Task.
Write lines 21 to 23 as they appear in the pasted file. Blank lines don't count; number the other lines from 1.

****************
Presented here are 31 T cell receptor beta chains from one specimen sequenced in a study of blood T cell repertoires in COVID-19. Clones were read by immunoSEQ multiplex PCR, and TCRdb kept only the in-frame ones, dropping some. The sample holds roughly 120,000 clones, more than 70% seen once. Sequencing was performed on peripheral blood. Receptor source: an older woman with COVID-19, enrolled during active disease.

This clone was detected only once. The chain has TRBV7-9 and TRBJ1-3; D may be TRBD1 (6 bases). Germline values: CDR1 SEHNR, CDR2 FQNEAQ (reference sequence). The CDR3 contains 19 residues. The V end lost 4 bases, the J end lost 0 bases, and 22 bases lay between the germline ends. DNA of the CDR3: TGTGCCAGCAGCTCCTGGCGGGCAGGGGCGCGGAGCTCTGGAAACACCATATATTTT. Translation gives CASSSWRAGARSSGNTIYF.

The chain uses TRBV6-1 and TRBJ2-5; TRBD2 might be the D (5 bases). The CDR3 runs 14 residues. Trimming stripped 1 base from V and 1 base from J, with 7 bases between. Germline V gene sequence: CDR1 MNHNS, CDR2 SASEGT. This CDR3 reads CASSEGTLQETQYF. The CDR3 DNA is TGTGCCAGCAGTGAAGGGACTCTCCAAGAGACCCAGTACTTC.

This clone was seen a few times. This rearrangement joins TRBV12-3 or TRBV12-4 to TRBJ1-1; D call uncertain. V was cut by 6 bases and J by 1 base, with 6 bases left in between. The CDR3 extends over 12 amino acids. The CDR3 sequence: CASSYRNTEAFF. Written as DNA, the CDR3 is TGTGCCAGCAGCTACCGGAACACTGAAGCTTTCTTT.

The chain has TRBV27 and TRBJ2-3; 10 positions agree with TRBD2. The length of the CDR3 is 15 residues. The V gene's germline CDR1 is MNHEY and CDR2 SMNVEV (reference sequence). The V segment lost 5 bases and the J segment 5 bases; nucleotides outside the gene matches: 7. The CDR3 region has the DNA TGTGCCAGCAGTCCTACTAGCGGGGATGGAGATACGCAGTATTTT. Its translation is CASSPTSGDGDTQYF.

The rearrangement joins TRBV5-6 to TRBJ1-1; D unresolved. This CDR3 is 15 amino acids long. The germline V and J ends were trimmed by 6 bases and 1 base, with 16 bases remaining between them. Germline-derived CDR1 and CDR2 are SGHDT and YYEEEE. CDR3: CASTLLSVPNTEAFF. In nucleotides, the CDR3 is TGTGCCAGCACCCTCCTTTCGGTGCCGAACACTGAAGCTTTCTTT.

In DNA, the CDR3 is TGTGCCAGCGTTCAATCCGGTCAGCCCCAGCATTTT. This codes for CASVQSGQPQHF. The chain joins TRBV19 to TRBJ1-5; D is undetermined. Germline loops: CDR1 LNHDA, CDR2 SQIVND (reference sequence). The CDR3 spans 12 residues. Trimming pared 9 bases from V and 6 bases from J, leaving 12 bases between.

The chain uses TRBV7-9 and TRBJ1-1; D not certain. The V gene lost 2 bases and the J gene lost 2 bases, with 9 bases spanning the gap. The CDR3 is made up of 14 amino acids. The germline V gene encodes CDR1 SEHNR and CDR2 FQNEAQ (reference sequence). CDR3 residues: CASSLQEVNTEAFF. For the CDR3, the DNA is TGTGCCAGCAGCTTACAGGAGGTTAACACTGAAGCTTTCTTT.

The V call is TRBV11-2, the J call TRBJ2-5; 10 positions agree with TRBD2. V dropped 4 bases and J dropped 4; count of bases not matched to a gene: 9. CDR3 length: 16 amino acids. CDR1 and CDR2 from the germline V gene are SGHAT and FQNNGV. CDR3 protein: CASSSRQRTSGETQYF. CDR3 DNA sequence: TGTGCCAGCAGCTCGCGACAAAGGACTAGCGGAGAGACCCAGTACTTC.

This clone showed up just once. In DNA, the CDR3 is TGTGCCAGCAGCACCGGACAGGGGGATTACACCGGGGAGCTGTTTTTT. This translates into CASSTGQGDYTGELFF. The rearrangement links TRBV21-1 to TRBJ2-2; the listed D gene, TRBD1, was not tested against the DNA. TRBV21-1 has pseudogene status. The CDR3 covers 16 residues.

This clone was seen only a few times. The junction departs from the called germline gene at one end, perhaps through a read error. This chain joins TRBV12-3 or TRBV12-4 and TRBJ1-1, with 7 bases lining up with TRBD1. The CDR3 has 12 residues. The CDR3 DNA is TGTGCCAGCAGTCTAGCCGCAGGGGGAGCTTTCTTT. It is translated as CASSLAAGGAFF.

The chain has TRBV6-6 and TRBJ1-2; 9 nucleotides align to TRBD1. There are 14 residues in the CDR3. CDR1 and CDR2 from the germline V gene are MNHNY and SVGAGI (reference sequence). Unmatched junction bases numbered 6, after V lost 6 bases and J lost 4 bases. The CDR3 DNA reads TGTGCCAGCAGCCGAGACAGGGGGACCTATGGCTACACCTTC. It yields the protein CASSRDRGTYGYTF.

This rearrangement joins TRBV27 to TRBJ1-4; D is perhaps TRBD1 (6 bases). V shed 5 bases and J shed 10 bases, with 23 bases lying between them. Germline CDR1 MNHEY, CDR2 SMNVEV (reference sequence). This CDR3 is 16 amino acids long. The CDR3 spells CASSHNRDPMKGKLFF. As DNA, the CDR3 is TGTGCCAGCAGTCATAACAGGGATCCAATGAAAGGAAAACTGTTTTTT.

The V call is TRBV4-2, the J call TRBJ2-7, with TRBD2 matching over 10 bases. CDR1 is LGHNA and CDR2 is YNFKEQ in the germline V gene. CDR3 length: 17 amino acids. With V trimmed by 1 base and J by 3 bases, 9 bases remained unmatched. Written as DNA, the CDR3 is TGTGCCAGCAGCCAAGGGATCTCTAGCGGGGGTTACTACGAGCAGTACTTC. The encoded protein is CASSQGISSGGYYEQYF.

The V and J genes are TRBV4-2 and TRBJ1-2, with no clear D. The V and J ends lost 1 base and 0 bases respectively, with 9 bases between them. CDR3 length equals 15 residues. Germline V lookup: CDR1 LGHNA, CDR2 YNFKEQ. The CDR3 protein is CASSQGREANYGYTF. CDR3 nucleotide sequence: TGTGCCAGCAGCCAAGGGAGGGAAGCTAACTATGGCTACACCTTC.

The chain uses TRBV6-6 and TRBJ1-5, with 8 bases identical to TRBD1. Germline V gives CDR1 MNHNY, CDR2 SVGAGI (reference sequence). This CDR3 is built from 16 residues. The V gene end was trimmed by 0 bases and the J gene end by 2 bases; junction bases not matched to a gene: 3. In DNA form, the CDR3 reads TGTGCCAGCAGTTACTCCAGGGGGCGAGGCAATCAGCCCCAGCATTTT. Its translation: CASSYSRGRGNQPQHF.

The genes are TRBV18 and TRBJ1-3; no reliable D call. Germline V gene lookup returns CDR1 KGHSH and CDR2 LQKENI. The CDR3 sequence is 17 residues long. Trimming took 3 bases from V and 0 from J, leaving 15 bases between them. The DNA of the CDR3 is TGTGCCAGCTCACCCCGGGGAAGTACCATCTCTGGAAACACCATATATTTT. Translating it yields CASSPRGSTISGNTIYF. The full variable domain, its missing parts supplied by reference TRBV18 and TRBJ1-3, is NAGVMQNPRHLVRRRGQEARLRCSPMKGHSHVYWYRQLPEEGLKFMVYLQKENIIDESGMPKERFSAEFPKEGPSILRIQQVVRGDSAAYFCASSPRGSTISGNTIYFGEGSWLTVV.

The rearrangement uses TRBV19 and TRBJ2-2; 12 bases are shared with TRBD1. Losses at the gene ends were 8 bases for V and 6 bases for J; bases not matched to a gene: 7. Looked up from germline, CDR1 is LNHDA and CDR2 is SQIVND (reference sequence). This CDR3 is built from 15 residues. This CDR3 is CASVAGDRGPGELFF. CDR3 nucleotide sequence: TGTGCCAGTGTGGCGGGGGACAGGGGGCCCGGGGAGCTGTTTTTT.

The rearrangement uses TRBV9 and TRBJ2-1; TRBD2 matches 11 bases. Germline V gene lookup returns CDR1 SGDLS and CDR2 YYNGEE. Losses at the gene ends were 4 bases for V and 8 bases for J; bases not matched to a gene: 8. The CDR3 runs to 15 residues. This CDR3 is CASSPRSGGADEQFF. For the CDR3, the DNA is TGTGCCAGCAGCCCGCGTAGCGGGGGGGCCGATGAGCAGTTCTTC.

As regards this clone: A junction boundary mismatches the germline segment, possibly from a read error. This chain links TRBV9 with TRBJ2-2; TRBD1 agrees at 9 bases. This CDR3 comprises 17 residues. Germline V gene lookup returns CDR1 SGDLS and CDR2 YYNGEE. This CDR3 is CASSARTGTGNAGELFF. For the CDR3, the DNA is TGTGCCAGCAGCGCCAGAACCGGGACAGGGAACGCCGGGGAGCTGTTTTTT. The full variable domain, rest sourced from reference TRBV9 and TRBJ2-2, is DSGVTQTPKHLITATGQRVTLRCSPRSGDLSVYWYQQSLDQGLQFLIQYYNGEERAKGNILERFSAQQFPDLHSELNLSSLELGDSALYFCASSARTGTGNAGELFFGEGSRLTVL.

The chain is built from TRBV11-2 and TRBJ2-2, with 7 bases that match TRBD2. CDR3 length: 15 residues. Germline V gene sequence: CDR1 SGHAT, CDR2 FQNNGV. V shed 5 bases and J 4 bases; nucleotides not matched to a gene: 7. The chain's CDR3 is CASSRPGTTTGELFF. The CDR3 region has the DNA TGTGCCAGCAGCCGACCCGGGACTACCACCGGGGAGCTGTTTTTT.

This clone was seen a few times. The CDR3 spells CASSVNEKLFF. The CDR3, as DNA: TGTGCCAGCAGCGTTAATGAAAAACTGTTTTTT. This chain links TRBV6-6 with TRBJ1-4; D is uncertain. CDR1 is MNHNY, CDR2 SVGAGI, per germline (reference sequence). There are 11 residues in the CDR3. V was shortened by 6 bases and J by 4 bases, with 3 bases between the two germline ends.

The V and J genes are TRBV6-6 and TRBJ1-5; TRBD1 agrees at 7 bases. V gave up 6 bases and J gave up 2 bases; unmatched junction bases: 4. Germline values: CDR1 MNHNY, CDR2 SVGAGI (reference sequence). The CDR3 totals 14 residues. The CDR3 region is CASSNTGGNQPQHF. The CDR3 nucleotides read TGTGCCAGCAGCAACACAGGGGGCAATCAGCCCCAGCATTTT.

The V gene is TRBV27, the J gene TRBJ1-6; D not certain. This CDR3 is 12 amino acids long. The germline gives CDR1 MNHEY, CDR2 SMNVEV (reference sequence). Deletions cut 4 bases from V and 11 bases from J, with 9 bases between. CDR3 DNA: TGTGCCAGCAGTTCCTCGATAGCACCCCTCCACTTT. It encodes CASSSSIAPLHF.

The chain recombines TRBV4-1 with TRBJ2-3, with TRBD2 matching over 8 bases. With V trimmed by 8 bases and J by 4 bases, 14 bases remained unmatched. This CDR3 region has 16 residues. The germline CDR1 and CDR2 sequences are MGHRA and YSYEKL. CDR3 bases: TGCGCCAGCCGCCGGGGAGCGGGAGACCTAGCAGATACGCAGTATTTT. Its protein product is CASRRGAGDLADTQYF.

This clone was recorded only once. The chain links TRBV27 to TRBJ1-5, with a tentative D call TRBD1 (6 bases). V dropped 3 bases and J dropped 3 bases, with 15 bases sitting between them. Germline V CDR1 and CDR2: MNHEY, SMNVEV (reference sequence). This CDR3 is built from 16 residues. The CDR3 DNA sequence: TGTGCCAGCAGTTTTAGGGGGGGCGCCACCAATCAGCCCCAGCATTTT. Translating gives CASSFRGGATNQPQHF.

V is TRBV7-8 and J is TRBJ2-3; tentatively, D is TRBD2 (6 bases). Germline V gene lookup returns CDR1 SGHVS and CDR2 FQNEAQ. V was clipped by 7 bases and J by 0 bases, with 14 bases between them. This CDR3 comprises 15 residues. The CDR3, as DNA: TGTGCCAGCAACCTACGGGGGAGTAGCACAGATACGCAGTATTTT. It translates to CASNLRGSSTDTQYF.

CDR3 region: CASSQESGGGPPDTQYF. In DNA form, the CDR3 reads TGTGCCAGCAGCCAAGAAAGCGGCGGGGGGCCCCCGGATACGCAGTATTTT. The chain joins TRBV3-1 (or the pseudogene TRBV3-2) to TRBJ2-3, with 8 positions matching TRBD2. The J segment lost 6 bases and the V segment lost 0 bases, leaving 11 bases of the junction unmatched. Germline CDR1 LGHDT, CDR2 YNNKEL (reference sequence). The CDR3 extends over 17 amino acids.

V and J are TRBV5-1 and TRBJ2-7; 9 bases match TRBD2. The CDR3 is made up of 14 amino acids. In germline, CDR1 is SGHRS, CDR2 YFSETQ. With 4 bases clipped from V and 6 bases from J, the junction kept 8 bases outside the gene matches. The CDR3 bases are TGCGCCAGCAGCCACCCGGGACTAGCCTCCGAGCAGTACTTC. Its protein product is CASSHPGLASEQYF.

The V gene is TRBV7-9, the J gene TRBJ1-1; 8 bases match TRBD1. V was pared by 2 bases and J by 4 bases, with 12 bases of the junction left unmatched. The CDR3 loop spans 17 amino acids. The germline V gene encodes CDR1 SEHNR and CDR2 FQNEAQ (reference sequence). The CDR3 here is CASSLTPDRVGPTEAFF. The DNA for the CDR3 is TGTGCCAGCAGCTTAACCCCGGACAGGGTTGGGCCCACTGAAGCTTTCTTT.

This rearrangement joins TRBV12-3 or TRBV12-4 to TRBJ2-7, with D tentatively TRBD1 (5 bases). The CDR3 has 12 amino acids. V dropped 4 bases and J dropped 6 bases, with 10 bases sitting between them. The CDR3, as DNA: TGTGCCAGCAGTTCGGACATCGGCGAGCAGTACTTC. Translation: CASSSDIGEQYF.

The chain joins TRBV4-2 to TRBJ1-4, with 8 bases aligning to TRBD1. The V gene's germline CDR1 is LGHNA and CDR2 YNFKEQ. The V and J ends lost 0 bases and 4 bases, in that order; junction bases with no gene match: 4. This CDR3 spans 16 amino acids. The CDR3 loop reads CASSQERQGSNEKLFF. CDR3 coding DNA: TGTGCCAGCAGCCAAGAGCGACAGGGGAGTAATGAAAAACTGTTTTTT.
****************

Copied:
The chain is built from TRBV11-2 and TRBJ2-2, with 7 bases that match TRBD2. CDR3 length: 15 residues. Germline V gene sequence: CDR1 SGHAT, CDR2 FQNNGV. V shed 5 bases and J 4 bases; nucleotides not matched to a gene: 7. The chain's CDR3 is CASSRPGTTTGELFF. The CDR3 region has the DNA TGTGCCAGCAGCCGACCCGGGACTACCACCGGGGAGCTGTTTTTT.

This clone was seen a few times. The CDR3 spells CASSVNEKLFF. The CDR3, as DNA: TGTGCCAGCAGCGTTAATGAAAAACTGTTTTTT. This chain links TRBV6-6 with TRBJ1-4; D is uncertain. CDR1 is MNHNY, CDR2 SVGAGI, per germline (reference sequence). There are 11 residues in the CDR3. V was shortened by 6 bases and J by 4 bases, with 3 bases between the two germline ends.

The V and J genes are TRBV6-6 and TRBJ1-5; TRBD1 agrees at 7 bases. V gave up 6 bases and J gave up 2 bases; unmatched junction bases: 4. Germline values: CDR1 MNHNY, CDR2 SVGAGI (reference sequence). The CDR3 totals 14 residues. The CDR3 region is CASSNTGGNQPQHF. The CDR3 nucleotides read TGTGCCAGCAGCAACACAGGGGGCAATCAGCCCCAGCATTTT.